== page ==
A record number of Americans (42%) identified themselves as political independents in 2013, according to Gallup, which has been conducting polling for 25 years.
As Gallup notes, “In each of the last three years, at least 40% of Americans have identified as independents. These are also the only years in Gallup’s records that the percentage of independents has reached that level.”
In addition, “the percentage of Americans identifying as independents grew over the course of 2013, surging to 46% in the fourth quarter,” which is “a full three percentage points higher than Gallup has measured in any quarter during its telephone polling era.”
Though Republican identification fell to 25%, which is “the lowest over that time span,” Democratic identification (31%) still “matches the lowest annual average in the last 25 years.” Though the national Republican Party tries to court more moderate voters, the rise of the Tea Party movement has appealed to voters who consider themselves conservatives and want nothing to do with the national GOP. This may be reflected in Gallup’s findings that Democrats still maintain a “six-point edge in party identification,” even when “partisan leanings” are taken into account. “All told, then, 47% of Americans identify as Democrats or lean to the Democratic Party, and 41% identify as Republicans or lean to the Republican Party,” Gallup writes.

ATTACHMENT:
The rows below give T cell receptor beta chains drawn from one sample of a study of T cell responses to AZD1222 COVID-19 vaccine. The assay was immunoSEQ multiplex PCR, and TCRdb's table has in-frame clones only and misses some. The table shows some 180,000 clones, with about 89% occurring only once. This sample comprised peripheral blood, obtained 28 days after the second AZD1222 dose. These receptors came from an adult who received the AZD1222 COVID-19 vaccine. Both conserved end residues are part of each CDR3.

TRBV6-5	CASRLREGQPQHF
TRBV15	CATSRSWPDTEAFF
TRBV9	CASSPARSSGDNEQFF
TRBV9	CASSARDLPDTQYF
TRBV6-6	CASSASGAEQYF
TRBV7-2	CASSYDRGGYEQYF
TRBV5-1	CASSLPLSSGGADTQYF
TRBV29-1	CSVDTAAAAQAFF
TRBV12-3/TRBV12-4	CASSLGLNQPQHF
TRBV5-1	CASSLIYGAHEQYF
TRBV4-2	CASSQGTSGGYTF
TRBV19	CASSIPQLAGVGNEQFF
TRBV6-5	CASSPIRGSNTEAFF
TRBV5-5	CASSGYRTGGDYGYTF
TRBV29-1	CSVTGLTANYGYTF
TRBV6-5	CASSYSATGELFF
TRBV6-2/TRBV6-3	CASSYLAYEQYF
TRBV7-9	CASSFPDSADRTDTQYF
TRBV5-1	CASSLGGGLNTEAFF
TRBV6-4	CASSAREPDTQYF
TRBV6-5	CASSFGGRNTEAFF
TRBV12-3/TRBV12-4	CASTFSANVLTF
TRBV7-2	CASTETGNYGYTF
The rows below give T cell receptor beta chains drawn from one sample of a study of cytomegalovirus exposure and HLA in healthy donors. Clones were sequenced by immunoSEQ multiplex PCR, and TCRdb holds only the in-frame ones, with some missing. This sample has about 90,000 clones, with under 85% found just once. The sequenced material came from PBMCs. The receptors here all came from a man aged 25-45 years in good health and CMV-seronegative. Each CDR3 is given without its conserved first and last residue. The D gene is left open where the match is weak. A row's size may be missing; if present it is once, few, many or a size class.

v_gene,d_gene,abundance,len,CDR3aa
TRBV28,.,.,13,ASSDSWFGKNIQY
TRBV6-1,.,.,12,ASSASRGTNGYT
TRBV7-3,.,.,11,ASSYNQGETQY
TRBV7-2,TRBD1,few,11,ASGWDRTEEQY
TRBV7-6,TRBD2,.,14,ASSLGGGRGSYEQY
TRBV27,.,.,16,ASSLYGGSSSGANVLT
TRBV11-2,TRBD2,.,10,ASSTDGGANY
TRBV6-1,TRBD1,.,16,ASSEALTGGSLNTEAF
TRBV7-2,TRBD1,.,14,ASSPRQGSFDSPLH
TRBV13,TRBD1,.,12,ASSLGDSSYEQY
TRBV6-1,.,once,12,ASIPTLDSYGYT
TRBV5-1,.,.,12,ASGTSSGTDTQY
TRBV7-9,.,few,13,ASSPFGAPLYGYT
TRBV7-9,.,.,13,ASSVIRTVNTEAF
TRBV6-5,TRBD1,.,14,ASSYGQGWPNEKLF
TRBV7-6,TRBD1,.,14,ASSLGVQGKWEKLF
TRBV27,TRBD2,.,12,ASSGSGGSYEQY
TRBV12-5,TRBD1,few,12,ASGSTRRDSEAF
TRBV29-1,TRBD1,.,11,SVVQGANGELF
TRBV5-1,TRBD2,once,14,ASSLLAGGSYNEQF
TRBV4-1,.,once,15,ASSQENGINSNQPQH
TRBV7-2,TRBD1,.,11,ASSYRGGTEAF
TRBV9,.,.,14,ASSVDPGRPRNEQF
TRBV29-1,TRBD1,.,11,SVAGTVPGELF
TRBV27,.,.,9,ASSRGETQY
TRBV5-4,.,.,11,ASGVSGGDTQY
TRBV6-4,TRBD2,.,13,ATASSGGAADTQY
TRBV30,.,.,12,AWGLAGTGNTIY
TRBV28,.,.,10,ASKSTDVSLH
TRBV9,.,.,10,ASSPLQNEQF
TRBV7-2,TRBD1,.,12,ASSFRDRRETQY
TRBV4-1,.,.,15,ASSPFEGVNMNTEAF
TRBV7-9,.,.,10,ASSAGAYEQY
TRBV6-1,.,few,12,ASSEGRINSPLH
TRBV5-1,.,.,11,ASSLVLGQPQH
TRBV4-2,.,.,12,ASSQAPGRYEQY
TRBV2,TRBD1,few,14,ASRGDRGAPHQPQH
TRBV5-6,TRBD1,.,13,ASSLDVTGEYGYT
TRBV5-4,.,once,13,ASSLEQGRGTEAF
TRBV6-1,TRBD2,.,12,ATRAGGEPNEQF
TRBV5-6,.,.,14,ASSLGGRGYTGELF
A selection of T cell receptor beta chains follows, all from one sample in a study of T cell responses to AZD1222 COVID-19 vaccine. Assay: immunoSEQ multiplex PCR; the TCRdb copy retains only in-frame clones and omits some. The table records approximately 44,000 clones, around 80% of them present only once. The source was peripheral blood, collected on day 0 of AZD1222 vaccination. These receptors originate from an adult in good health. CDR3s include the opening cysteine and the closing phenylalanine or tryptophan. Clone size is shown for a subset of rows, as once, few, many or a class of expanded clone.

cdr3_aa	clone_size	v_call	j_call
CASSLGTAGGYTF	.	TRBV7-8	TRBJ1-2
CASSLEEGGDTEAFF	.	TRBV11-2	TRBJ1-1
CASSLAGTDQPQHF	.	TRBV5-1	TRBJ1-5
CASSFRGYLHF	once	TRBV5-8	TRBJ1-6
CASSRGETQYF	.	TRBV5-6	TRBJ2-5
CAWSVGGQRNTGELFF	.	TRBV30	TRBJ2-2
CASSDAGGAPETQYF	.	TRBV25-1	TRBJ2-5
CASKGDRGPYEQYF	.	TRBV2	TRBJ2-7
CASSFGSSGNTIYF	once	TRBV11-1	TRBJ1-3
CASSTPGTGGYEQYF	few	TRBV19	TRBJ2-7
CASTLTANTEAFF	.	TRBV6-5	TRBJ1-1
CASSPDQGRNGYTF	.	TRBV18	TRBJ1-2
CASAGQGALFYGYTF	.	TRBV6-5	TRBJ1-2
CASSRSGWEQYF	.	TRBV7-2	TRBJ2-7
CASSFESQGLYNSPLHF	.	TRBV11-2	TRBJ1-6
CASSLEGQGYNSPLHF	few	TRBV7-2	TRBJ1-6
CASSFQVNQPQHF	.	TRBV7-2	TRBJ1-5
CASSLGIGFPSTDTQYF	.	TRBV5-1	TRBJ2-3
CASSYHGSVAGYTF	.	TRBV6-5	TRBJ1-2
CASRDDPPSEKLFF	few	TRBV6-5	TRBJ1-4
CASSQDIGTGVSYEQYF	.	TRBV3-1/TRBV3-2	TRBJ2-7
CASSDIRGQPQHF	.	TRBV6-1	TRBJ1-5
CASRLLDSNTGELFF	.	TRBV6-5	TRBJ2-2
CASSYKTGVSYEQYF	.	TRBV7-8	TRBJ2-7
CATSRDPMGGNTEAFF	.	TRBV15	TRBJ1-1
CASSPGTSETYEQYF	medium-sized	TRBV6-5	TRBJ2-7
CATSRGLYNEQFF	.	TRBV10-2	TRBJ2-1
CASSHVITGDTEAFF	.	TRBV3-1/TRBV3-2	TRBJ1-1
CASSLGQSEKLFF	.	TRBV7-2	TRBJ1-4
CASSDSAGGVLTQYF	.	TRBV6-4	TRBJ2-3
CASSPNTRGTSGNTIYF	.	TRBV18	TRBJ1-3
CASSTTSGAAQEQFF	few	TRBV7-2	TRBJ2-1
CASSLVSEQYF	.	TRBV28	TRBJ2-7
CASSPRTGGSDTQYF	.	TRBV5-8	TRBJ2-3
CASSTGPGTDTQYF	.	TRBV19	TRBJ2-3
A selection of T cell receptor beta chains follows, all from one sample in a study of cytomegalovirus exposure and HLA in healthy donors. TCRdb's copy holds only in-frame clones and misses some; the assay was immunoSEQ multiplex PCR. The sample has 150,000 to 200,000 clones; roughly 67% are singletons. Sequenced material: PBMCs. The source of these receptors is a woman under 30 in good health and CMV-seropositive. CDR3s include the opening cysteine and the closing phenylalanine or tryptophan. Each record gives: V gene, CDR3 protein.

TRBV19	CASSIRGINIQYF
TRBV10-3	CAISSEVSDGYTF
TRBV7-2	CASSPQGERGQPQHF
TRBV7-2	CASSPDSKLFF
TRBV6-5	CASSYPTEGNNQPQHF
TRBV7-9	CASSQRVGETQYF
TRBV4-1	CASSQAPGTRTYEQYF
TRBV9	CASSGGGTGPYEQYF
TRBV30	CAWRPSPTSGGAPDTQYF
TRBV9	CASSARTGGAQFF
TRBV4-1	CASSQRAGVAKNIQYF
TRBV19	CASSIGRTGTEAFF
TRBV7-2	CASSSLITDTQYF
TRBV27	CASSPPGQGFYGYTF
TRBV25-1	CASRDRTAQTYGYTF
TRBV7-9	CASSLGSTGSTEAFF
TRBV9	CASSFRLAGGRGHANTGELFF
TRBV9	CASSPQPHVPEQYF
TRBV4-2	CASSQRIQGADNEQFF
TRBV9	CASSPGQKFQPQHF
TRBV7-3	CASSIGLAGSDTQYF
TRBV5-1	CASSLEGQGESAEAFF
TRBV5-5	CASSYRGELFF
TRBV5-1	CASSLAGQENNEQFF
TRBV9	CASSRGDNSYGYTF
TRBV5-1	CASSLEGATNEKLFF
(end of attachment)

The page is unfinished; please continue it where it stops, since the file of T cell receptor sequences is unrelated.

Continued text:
Gallup concludes that “Americans are increasingly declaring independence from the political parties” and the general trend has been “toward greater percentages of Americans identifying with neither the Republican Party nor the Democratic Party.”
“The rise in political independence is likely an outgrowth of Americans’ record or near-record negative views of the two major U.S. parties, of Congress, and their low level of trust in government more generally,” Gallup writes, adding:
“Because U.S. voters are less anchored to the parties than ever before, it’s not clear what kind of appeals may be most effective to winning votes. But with Americans increasingly eschewing party labels for themselves, candidates who are less closely aligned to their party or its prevailing doctrine may benefit.”